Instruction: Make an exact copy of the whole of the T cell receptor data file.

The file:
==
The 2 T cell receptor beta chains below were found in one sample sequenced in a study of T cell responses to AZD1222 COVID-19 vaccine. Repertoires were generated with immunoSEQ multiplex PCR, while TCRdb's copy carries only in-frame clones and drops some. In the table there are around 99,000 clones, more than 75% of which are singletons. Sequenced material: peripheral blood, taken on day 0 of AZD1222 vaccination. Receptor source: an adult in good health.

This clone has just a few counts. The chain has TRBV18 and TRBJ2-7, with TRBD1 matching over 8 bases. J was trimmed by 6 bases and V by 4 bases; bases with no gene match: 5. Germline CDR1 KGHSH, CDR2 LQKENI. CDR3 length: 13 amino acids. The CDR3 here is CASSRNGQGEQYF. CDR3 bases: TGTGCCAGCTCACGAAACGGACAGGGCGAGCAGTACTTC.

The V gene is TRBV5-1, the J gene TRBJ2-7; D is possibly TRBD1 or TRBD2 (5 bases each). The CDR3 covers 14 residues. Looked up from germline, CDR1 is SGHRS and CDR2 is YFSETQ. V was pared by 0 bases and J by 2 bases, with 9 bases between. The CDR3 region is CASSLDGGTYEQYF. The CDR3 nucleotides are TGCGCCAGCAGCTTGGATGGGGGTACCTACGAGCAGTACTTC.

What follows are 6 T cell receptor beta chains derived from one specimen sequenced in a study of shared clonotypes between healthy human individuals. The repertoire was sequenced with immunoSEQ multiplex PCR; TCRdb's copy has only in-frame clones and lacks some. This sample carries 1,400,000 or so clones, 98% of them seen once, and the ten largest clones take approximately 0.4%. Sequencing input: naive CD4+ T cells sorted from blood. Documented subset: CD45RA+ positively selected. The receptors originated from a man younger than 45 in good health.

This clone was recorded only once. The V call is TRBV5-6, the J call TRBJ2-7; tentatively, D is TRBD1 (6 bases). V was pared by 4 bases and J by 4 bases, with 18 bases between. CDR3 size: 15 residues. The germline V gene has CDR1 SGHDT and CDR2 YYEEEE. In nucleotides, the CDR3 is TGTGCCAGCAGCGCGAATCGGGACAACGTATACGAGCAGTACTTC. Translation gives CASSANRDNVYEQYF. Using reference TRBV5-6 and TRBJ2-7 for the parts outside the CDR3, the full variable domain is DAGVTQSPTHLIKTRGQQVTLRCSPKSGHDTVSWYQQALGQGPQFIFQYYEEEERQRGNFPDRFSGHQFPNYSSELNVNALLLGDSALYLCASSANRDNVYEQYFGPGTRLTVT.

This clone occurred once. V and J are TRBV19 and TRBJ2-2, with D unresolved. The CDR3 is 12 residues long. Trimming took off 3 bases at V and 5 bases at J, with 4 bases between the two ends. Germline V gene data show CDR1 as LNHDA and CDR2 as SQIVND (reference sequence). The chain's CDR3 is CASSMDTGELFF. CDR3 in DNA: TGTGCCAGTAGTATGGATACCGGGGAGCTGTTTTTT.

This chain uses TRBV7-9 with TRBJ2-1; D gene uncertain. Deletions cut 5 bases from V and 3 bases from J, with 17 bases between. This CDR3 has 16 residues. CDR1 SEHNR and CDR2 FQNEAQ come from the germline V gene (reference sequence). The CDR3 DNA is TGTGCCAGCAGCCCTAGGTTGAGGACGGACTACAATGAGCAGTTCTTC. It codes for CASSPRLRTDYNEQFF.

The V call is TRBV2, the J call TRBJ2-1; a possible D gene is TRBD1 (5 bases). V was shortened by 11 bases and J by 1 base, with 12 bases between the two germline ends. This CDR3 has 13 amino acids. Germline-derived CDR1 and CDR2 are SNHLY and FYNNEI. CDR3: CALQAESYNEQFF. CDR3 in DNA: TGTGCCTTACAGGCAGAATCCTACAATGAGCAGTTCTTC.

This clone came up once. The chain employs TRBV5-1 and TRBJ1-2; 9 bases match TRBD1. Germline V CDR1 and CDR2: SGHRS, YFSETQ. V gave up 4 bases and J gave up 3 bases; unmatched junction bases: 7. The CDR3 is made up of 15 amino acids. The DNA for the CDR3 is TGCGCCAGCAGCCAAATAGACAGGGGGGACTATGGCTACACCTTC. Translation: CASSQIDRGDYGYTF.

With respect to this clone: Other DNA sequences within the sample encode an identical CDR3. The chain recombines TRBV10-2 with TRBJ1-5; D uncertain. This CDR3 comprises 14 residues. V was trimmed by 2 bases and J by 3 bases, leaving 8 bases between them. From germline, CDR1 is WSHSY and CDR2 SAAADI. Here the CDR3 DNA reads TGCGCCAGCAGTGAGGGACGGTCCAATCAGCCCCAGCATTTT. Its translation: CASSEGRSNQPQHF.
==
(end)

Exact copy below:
The 2 T cell receptor beta chains below were found in one sample sequenced in a study of T cell responses to AZD1222 COVID-19 vaccine. Repertoires were generated with immunoSEQ multiplex PCR, while TCRdb's copy carries only in-frame clones and drops some. In the table there are around 99,000 clones, more than 75% of which are singletons. Sequenced material: peripheral blood, taken on day 0 of AZD1222 vaccination. Receptor source: an adult in good health.

This clone has just a few counts. The chain has TRBV18 and TRBJ2-7, with TRBD1 matching over 8 bases. J was trimmed by 6 bases and V by 4 bases; bases with no gene match: 5. Germline CDR1 KGHSH, CDR2 LQKENI. CDR3 length: 13 amino acids. The CDR3 here is CASSRNGQGEQYF. CDR3 bases: TGTGCCAGCTCACGAAACGGACAGGGCGAGCAGTACTTC.

The V gene is TRBV5-1, the J gene TRBJ2-7; D is possibly TRBD1 or TRBD2 (5 bases each). The CDR3 covers 14 residues. Looked up from germline, CDR1 is SGHRS and CDR2 is YFSETQ. V was pared by 0 bases and J by 2 bases, with 9 bases between. The CDR3 region is CASSLDGGTYEQYF. The CDR3 nucleotides are TGCGCCAGCAGCTTGGATGGGGGTACCTACGAGCAGTACTTC.

What follows are 6 T cell receptor beta chains derived from one specimen sequenced in a study of shared clonotypes between healthy human individuals. The repertoire was sequenced with immunoSEQ multiplex PCR; TCRdb's copy has only in-frame clones and lacks some. This sample carries 1,400,000 or so clones, 98% of them seen once, and the ten largest clones take approximately 0.4%. Sequencing input: naive CD4+ T cells sorted from blood. Documented subset: CD45RA+ positively selected. The receptors originated from a man younger than 45 in good health.

This clone was recorded only once. The V call is TRBV5-6, the J call TRBJ2-7; tentatively, D is TRBD1 (6 bases). V was pared by 4 bases and J by 4 bases, with 18 bases between. CDR3 size: 15 residues. The germline V gene has CDR1 SGHDT and CDR2 YYEEEE. In nucleotides, the CDR3 is TGTGCCAGCAGCGCGAATCGGGACAACGTATACGAGCAGTACTTC. Translation gives CASSANRDNVYEQYF. Using reference TRBV5-6 and TRBJ2-7 for the parts outside the CDR3, the full variable domain is DAGVTQSPTHLIKTRGQQVTLRCSPKSGHDTVSWYQQALGQGPQFIFQYYEEEERQRGNFPDRFSGHQFPNYSSELNVNALLLGDSALYLCASSANRDNVYEQYFGPGTRLTVT.

This clone occurred once. V and J are TRBV19 and TRBJ2-2, with D unresolved. The CDR3 is 12 residues long. Trimming took off 3 bases at V and 5 bases at J, with 4 bases between the two ends. Germline V gene data show CDR1 as LNHDA and CDR2 as SQIVND (reference sequence). The chain's CDR3 is CASSMDTGELFF. CDR3 in DNA: TGTGCCAGTAGTATGGATACCGGGGAGCTGTTTTTT.

This chain uses TRBV7-9 with TRBJ2-1; D gene uncertain. Deletions cut 5 bases from V and 3 bases from J, with 17 bases between. This CDR3 has 16 residues. CDR1 SEHNR and CDR2 FQNEAQ come from the germline V gene (reference sequence). The CDR3 DNA is TGTGCCAGCAGCCCTAGGTTGAGGACGGACTACAATGAGCAGTTCTTC. It codes for CASSPRLRTDYNEQFF.

The V call is TRBV2, the J call TRBJ2-1; a possible D gene is TRBD1 (5 bases). V was shortened by 11 bases and J by 1 base, with 12 bases between the two germline ends. This CDR3 has 13 amino acids. Germline-derived CDR1 and CDR2 are SNHLY and FYNNEI. CDR3: CALQAESYNEQFF. CDR3 in DNA: TGTGCCTTACAGGCAGAATCCTACAATGAGCAGTTCTTC.

This clone came up once. The chain employs TRBV5-1 and TRBJ1-2; 9 bases match TRBD1. Germline V CDR1 and CDR2: SGHRS, YFSETQ. V gave up 4 bases and J gave up 3 bases; unmatched junction bases: 7. The CDR3 is made up of 15 amino acids. The DNA for the CDR3 is TGCGCCAGCAGCCAAATAGACAGGGGGGACTATGGCTACACCTTC. Translation: CASSQIDRGDYGYTF.

With respect to this clone: Other DNA sequences within the sample encode an identical CDR3. The chain recombines TRBV10-2 with TRBJ1-5; D uncertain. This CDR3 comprises 14 residues. V was trimmed by 2 bases and J by 3 bases, leaving 8 bases between them. From germline, CDR1 is WSHSY and CDR2 SAAADI. Here the CDR3 DNA reads TGCGCCAGCAGTGAGGGACGGTCCAATCAGCCCCAGCATTTT. Its translation: CASSEGRSNQPQHF.